India, Pakistan defuse Modi letter controversy

India, Pakistan defuse Modi letter controversy

India and Pakistan on Monday echoed each other to seek "constructive engagement" as well as to defuse a controversy over Prime Minister Narendra Modi's letter to Pakistan Prime Minister Imran Khan.

Islamabad was quick to follow New Delhi in dismissing reports in a section of media about an offer made by Modi to Khan for restarting the stalled dialogue between India and Pakistan.

The media reports also prompted the Congress to step up an attack on the ruling BJP, claiming the prime minister's policy on managing India's relations with Pakistan was "changing like the seasons" and "confusing" the nation.

The controversy was triggered after Makhdoom Shah Mahmood Qureshi, the new foreign minister of Pakistan, held his first news conference after taking office.

Reports in a section of media quoted Qureshi saying that Modi had offered to re-launch of India-Pakistan dialogue in his letter to Khan.

Sources in New Delhi said Modi had only conveyed to Khan India's "commitment to build good neighbourly relations" with Pakistan and pursue "meaningful and constructive engagement for the benefit of the people of the region".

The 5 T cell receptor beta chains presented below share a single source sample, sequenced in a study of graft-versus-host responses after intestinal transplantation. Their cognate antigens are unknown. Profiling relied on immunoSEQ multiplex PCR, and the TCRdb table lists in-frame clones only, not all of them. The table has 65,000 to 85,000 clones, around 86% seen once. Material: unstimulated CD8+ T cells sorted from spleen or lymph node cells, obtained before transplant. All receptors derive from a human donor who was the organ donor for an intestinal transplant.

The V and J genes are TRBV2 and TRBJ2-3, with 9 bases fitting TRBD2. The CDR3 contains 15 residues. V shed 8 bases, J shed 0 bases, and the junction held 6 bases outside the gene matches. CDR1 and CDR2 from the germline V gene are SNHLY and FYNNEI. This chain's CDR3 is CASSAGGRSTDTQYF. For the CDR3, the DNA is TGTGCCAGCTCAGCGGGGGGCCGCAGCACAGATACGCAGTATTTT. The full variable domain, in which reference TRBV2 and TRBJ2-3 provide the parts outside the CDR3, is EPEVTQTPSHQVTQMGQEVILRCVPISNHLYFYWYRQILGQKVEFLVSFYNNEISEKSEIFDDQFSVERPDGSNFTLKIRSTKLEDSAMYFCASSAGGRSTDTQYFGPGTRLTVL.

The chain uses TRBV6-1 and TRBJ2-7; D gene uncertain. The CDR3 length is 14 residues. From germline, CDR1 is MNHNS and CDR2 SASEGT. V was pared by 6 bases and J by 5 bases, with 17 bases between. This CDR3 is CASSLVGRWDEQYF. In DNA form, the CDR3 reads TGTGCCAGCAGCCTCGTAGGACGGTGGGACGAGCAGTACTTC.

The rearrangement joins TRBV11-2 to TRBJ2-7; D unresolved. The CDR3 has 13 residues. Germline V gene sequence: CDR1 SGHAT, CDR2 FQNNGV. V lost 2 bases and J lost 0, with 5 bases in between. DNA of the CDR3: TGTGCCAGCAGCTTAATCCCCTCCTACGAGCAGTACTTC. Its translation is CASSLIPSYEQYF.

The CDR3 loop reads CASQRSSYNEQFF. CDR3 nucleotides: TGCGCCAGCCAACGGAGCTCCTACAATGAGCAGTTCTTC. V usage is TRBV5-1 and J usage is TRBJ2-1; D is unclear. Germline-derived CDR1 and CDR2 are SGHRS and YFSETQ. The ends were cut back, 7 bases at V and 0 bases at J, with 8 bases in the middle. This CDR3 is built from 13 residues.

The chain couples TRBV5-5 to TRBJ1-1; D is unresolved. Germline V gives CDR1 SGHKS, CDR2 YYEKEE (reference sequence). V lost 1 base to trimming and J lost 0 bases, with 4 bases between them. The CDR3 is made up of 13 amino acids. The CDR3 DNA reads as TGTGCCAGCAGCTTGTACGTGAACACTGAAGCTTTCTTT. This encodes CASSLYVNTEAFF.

Sources also quoted Modi recalling his talks with Khan over the telephone on July 30 and underlining "their shared vision to bring peace, security and prosperity" in the subcontinent, in order to make it "free of terror and violence, and to focus on development".

The Ministry of Foreign Affairs of the Pakistan government posted on its website a statement by its spokesperson, stressing that Qureshi had not stated that "the Indian Prime Minister had made an offer of a dialogue".

It clarified that Qureshi had just stated that Modi had also mentioned in his letter to Khan what he (Qureshi) himself had stated earlier — that the way forward was through "constructive engagement".

The formal dialogue between New Delhi and Islamabad remained stalled since January 2013, when the government headed by Manmohan Singh had suspended talks in response to beheading of an Indian Army soldier and killing of another by Pakistan Army personnel along the Line of Control at Mendher Sector in Jammu and Kashmir.

An attempt to restart the talk in January 2016 had failed following the Pathankot attacks.

New Delhi so far maintained that it would not restart talks with Islamabad till it stops exporting terror from Pakistan to India and restrains its soldiers from breaking the ceasefire.